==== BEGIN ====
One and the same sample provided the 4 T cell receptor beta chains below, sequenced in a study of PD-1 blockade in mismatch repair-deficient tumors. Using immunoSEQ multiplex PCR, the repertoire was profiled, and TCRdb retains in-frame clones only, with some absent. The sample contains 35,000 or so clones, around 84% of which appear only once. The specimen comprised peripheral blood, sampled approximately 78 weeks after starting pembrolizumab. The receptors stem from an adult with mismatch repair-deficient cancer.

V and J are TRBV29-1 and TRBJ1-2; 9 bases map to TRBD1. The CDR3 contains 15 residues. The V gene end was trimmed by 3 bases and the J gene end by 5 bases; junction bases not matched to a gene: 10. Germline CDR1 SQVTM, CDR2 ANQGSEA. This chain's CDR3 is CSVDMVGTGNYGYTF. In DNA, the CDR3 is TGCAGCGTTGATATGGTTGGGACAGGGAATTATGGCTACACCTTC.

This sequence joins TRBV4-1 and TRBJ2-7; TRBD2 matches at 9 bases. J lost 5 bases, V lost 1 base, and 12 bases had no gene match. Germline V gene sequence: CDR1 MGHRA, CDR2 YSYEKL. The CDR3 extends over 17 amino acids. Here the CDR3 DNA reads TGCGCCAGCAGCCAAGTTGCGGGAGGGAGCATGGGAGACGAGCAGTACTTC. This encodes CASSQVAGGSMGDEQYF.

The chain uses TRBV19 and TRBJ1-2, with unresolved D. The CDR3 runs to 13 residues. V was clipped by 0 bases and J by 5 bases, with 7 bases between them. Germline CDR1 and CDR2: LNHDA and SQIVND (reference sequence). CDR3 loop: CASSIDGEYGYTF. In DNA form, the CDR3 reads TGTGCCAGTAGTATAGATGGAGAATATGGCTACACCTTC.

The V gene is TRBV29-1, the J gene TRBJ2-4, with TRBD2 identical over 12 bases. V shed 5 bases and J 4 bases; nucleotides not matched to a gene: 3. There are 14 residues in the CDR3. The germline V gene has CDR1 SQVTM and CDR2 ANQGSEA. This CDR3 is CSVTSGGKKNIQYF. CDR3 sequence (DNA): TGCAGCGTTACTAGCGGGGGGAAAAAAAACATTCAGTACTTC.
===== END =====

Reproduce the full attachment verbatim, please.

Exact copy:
One and the same sample provided the 4 T cell receptor beta chains below, sequenced in a study of PD-1 blockade in mismatch repair-deficient tumors. Using immunoSEQ multiplex PCR, the repertoire was profiled, and TCRdb retains in-frame clones only, with some absent. The sample contains 35,000 or so clones, around 84% of which appear only once. The specimen comprised peripheral blood, sampled approximately 78 weeks after starting pembrolizumab. The receptors stem from an adult with mismatch repair-deficient cancer.

V and J are TRBV29-1 and TRBJ1-2; 9 bases map to TRBD1. The CDR3 contains 15 residues. The V gene end was trimmed by 3 bases and the J gene end by 5 bases; junction bases not matched to a gene: 10. Germline CDR1 SQVTM, CDR2 ANQGSEA. This chain's CDR3 is CSVDMVGTGNYGYTF. In DNA, the CDR3 is TGCAGCGTTGATATGGTTGGGACAGGGAATTATGGCTACACCTTC.

This sequence joins TRBV4-1 and TRBJ2-7; TRBD2 matches at 9 bases. J lost 5 bases, V lost 1 base, and 12 bases had no gene match. Germline V gene sequence: CDR1 MGHRA, CDR2 YSYEKL. The CDR3 extends over 17 amino acids. Here the CDR3 DNA reads TGCGCCAGCAGCCAAGTTGCGGGAGGGAGCATGGGAGACGAGCAGTACTTC. This encodes CASSQVAGGSMGDEQYF.

The chain uses TRBV19 and TRBJ1-2, with unresolved D. The CDR3 runs to 13 residues. V was clipped by 0 bases and J by 5 bases, with 7 bases between them. Germline CDR1 and CDR2: LNHDA and SQIVND (reference sequence). CDR3 loop: CASSIDGEYGYTF. In DNA form, the CDR3 reads TGTGCCAGTAGTATAGATGGAGAATATGGCTACACCTTC.

The V gene is TRBV29-1, the J gene TRBJ2-4, with TRBD2 identical over 12 bases. V shed 5 bases and J 4 bases; nucleotides not matched to a gene: 3. There are 14 residues in the CDR3. The germline V gene has CDR1 SQVTM and CDR2 ANQGSEA. This CDR3 is CSVTSGGKKNIQYF. CDR3 sequence (DNA): TGCAGCGTTACTAGCGGGGGGAAAAAAAACATTCAGTACTTC.